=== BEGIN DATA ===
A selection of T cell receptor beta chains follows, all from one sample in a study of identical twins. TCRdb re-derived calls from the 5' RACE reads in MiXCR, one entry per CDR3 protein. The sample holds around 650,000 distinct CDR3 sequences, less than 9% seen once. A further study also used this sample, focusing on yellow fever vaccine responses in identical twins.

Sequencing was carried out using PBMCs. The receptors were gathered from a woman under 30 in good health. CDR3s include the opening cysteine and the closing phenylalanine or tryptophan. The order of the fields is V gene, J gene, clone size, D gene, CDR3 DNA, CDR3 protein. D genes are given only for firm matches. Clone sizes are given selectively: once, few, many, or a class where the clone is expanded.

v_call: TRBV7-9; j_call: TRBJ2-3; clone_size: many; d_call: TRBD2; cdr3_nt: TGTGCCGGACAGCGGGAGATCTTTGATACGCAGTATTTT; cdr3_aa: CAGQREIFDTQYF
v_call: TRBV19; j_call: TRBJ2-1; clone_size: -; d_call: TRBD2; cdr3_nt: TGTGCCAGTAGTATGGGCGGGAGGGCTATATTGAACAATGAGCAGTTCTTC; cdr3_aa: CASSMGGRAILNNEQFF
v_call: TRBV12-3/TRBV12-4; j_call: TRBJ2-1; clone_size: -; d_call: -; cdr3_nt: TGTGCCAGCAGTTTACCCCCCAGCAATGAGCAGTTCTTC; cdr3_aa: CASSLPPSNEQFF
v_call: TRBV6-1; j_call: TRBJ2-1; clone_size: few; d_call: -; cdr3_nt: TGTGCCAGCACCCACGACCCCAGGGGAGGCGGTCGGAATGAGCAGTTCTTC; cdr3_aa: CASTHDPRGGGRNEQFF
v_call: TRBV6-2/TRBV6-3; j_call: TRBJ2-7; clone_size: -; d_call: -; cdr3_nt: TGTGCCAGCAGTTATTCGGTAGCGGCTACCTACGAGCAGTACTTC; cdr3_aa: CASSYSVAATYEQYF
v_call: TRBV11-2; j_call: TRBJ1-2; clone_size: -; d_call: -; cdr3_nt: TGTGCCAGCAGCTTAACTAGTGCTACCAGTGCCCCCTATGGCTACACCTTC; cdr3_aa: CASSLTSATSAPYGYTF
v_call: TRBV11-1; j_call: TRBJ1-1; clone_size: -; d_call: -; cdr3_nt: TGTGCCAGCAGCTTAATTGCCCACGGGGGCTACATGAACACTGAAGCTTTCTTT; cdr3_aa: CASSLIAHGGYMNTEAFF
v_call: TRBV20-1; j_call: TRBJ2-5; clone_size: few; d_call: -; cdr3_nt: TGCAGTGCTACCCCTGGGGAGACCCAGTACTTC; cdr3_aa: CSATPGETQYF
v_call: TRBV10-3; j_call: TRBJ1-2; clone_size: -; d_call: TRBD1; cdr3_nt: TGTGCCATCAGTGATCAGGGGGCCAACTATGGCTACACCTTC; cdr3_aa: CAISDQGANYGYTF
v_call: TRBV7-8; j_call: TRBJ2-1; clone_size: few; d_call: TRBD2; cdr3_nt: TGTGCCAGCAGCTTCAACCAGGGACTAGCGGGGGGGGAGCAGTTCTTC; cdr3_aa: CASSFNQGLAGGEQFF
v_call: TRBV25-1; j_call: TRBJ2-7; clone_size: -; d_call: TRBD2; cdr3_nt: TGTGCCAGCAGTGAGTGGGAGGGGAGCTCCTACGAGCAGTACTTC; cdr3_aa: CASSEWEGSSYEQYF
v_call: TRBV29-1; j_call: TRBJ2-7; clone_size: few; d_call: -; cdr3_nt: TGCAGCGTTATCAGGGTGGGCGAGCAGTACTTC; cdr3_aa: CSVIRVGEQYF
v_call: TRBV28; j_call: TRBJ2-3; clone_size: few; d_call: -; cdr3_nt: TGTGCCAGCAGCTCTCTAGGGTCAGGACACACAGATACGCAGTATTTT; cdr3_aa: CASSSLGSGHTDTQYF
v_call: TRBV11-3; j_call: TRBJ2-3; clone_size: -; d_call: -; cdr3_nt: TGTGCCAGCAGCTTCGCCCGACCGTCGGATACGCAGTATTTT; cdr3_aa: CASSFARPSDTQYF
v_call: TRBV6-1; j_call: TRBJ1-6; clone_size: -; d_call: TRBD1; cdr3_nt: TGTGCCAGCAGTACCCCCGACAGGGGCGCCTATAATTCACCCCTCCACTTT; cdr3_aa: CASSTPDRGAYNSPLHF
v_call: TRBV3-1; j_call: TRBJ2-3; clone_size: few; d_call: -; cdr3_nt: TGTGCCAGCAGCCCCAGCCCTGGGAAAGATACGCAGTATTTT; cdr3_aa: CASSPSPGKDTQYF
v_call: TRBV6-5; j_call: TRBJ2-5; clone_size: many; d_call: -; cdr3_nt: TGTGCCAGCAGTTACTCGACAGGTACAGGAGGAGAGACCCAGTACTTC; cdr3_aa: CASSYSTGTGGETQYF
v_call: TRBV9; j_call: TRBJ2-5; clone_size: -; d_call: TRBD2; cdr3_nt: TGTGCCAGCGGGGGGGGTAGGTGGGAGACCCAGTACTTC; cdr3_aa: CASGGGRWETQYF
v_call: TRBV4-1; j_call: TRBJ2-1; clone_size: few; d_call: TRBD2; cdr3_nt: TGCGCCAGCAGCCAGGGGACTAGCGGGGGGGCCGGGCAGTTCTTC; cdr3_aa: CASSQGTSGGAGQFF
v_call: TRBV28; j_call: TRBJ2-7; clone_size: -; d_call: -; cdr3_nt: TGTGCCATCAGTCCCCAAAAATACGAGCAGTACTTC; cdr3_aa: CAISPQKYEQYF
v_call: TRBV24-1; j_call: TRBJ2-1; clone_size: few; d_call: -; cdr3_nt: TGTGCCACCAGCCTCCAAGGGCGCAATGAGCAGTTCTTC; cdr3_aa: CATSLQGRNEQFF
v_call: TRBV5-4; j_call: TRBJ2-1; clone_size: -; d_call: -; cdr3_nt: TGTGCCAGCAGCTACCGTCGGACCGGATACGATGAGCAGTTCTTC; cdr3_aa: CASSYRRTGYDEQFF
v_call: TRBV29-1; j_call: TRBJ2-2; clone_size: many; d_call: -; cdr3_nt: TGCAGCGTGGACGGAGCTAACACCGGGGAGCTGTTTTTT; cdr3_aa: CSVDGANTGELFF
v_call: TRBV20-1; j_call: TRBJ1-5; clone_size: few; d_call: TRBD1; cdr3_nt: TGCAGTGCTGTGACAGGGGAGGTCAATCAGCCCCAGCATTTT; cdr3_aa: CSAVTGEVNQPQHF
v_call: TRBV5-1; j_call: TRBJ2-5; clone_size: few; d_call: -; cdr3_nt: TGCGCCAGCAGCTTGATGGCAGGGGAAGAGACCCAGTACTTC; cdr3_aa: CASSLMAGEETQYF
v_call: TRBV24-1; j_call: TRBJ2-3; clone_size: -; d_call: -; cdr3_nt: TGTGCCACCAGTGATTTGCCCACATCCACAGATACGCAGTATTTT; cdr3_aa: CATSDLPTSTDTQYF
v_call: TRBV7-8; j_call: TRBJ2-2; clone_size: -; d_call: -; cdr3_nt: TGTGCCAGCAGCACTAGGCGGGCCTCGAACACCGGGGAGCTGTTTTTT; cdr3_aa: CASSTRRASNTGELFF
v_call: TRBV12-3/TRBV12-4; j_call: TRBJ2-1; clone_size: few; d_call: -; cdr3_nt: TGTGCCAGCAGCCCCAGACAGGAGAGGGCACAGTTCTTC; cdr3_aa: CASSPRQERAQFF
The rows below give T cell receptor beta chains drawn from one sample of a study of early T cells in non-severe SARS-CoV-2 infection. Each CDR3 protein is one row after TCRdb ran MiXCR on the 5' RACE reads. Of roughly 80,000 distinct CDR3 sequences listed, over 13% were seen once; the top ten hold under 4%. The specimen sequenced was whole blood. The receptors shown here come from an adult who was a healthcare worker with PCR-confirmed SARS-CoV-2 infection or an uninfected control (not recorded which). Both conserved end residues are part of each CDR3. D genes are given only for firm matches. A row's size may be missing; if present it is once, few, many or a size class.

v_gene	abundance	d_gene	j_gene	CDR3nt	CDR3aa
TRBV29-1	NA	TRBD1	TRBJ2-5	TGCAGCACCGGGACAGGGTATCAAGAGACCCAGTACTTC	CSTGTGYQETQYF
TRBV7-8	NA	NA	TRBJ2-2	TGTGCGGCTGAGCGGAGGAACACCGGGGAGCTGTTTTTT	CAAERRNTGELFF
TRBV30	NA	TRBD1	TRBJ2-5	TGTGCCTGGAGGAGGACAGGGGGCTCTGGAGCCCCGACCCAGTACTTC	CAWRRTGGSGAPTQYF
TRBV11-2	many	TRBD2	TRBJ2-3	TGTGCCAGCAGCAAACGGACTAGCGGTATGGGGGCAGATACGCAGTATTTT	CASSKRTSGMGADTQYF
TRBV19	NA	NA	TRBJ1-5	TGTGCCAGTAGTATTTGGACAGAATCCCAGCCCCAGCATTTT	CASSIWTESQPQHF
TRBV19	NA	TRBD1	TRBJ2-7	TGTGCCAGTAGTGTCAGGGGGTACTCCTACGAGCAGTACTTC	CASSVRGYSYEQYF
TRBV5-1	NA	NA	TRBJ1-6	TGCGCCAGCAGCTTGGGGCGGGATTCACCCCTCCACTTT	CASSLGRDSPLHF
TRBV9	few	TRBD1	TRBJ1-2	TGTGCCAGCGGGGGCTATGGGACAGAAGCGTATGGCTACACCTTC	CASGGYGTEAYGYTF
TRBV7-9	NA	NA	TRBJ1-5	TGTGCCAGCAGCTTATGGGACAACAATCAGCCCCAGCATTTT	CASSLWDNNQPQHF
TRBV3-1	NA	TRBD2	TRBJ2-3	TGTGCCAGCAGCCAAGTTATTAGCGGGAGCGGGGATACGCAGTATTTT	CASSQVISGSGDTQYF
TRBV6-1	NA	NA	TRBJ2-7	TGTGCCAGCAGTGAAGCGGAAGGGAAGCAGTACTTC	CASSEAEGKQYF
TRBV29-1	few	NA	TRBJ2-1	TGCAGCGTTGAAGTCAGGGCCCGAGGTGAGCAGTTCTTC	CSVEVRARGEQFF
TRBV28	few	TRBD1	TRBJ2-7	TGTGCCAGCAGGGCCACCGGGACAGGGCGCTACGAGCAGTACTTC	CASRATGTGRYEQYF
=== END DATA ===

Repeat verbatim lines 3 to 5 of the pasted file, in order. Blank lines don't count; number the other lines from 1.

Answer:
v_call: TRBV7-9; j_call: TRBJ2-3; clone_size: many; d_call: TRBD2; cdr3_nt: TGTGCCGGACAGCGGGAGATCTTTGATACGCAGTATTTT; cdr3_aa: CAGQREIFDTQYF
v_call: TRBV19; j_call: TRBJ2-1; clone_size: -; d_call: TRBD2; cdr3_nt: TGTGCCAGTAGTATGGGCGGGAGGGCTATATTGAACAATGAGCAGTTCTTC; cdr3_aa: CASSMGGRAILNNEQFF
v_call: TRBV12-3/TRBV12-4; j_call: TRBJ2-1; clone_size: -; d_call: -; cdr3_nt: TGTGCCAGCAGTTTACCCCCCAGCAATGAGCAGTTCTTC; cdr3_aa: CASSLPPSNEQFF